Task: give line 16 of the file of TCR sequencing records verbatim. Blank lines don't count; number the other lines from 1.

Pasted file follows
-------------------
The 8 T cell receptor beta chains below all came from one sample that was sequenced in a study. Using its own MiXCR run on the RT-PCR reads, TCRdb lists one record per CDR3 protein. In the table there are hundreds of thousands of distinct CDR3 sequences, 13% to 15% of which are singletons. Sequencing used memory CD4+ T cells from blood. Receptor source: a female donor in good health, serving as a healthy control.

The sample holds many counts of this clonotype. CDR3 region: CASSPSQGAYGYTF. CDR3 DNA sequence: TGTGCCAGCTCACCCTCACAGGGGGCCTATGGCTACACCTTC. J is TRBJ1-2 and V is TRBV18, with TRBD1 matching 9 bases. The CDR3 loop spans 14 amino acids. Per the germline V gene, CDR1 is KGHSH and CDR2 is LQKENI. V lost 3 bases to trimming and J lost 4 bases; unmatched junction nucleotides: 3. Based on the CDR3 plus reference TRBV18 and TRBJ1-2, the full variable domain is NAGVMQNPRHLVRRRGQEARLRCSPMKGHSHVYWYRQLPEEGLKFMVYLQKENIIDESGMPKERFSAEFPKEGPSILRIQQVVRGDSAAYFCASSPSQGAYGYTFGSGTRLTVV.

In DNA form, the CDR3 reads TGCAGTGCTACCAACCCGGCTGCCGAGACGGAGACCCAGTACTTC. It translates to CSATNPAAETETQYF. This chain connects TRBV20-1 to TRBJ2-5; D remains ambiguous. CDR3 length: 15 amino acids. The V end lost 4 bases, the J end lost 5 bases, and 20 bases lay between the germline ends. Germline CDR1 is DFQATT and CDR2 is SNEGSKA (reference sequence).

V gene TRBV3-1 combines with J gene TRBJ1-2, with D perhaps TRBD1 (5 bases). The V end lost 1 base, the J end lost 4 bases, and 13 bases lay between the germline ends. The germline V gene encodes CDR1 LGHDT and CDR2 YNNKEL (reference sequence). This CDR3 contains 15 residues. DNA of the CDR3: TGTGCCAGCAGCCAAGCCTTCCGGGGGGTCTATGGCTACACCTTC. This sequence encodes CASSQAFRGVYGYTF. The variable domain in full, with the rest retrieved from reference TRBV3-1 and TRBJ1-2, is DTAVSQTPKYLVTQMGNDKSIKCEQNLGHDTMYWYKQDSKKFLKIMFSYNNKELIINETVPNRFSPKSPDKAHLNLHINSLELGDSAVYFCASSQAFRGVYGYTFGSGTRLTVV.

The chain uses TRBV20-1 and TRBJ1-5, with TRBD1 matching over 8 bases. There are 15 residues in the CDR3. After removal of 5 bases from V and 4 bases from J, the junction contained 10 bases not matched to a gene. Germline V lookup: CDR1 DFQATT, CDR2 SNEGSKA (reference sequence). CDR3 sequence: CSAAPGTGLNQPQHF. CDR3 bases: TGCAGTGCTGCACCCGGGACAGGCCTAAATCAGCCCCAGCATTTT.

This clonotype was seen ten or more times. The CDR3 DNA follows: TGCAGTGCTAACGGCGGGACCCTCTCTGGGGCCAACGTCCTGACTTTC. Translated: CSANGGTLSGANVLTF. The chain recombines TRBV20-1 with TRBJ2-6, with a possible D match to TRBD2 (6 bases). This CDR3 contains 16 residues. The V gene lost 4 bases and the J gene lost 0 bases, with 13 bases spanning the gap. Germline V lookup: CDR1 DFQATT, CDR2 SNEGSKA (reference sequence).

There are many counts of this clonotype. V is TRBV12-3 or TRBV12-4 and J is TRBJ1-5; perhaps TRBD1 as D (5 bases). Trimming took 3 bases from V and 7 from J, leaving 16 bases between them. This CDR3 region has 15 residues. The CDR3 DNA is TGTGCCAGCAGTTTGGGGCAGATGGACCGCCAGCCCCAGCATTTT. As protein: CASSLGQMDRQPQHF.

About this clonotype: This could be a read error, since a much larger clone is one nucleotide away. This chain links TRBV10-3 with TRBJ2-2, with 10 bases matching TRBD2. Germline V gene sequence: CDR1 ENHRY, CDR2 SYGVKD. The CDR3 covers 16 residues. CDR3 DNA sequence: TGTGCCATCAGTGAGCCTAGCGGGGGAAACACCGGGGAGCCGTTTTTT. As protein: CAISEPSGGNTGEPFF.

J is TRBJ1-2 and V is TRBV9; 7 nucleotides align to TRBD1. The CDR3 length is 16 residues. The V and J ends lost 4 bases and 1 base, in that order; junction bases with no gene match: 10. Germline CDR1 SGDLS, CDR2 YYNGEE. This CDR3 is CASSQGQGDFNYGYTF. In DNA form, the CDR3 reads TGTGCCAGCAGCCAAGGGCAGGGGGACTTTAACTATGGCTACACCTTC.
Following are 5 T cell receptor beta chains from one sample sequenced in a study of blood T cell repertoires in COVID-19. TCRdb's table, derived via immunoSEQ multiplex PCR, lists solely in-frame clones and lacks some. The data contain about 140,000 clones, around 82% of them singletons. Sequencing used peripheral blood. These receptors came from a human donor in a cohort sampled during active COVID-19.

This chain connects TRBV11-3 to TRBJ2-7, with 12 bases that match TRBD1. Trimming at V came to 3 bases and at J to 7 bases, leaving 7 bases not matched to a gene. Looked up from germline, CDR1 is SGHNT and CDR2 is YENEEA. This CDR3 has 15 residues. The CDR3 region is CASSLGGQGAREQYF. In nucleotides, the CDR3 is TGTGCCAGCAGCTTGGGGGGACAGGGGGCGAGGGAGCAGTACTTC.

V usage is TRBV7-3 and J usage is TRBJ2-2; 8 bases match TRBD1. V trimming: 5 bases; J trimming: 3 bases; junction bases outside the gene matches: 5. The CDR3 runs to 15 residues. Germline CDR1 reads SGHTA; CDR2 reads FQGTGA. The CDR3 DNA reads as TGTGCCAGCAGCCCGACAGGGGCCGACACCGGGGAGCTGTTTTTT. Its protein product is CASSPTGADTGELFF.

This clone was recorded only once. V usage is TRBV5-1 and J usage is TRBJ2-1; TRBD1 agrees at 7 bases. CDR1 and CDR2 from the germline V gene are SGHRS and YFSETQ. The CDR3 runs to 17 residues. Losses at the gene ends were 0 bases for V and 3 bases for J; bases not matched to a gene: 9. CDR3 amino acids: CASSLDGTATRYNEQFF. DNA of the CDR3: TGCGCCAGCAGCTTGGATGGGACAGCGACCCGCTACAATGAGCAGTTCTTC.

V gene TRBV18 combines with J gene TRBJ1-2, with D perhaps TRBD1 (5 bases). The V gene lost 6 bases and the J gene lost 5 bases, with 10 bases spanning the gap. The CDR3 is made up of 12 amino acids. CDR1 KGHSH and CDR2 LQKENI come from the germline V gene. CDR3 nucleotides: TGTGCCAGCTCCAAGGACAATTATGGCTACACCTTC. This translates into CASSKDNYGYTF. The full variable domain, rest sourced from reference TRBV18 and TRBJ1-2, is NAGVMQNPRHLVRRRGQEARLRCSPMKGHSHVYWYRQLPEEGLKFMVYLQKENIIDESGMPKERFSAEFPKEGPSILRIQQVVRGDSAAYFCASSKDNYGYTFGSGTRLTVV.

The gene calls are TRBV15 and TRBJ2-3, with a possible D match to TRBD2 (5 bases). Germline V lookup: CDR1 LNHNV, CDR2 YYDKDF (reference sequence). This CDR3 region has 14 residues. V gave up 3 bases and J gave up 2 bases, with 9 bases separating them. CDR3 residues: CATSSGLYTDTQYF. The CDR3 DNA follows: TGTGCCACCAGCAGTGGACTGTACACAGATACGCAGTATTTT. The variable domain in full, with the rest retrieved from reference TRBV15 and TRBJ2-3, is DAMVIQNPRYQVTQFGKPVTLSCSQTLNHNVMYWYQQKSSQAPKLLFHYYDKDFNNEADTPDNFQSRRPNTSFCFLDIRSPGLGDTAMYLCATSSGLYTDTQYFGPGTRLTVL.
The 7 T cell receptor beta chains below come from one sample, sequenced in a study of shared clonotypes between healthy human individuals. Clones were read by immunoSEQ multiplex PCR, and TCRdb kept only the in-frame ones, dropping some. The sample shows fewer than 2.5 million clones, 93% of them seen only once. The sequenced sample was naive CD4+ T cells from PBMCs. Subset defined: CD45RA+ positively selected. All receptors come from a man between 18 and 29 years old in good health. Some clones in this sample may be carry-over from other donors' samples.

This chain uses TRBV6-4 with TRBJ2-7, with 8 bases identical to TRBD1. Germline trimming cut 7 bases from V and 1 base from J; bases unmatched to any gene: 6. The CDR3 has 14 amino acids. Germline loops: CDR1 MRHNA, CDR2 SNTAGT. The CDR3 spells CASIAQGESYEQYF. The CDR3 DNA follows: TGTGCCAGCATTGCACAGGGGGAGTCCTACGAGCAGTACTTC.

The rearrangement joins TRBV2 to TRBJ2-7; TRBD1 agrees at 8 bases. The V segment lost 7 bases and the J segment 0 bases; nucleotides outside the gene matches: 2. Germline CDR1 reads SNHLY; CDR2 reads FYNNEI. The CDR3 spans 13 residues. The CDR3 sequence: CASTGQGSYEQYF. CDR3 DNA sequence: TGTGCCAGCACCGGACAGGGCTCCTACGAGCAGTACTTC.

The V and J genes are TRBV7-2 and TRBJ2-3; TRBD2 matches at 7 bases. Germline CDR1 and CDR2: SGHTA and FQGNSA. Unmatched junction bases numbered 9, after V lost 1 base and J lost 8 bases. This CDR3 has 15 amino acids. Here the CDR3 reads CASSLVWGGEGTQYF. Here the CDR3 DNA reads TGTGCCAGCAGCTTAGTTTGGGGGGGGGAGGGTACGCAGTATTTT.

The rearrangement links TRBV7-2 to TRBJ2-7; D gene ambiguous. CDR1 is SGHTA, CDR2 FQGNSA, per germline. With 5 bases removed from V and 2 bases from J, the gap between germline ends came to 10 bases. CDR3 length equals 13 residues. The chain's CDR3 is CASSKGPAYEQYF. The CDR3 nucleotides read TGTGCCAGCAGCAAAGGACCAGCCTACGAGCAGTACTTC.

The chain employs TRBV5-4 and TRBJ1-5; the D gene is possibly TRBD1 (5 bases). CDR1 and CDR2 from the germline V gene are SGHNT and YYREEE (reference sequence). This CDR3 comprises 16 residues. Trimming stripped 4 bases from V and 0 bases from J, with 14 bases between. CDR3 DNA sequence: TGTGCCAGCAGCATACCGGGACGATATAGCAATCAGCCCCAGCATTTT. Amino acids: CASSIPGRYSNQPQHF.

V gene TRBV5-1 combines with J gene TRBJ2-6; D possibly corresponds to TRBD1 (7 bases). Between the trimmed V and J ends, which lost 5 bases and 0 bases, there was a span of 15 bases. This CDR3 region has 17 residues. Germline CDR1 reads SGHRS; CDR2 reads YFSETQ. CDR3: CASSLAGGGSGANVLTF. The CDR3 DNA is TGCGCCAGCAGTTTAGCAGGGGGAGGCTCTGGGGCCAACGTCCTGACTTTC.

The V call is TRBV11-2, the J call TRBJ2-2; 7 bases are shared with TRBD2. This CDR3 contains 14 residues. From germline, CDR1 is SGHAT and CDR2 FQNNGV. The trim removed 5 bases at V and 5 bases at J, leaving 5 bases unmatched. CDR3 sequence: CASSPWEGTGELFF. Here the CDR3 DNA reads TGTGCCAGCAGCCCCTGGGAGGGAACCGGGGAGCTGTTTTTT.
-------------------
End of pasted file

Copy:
The 7 T cell receptor beta chains below come from one sample, sequenced in a study of shared clonotypes between healthy human individuals. Clones were read by immunoSEQ multiplex PCR, and TCRdb kept only the in-frame ones, dropping some. The sample shows fewer than 2.5 million clones, 93% of them seen only once. The sequenced sample was naive CD4+ T cells from PBMCs. Subset defined: CD45RA+ positively selected. All receptors come from a man between 18 and 29 years old in good health. Some clones in this sample may be carry-over from other donors' samples.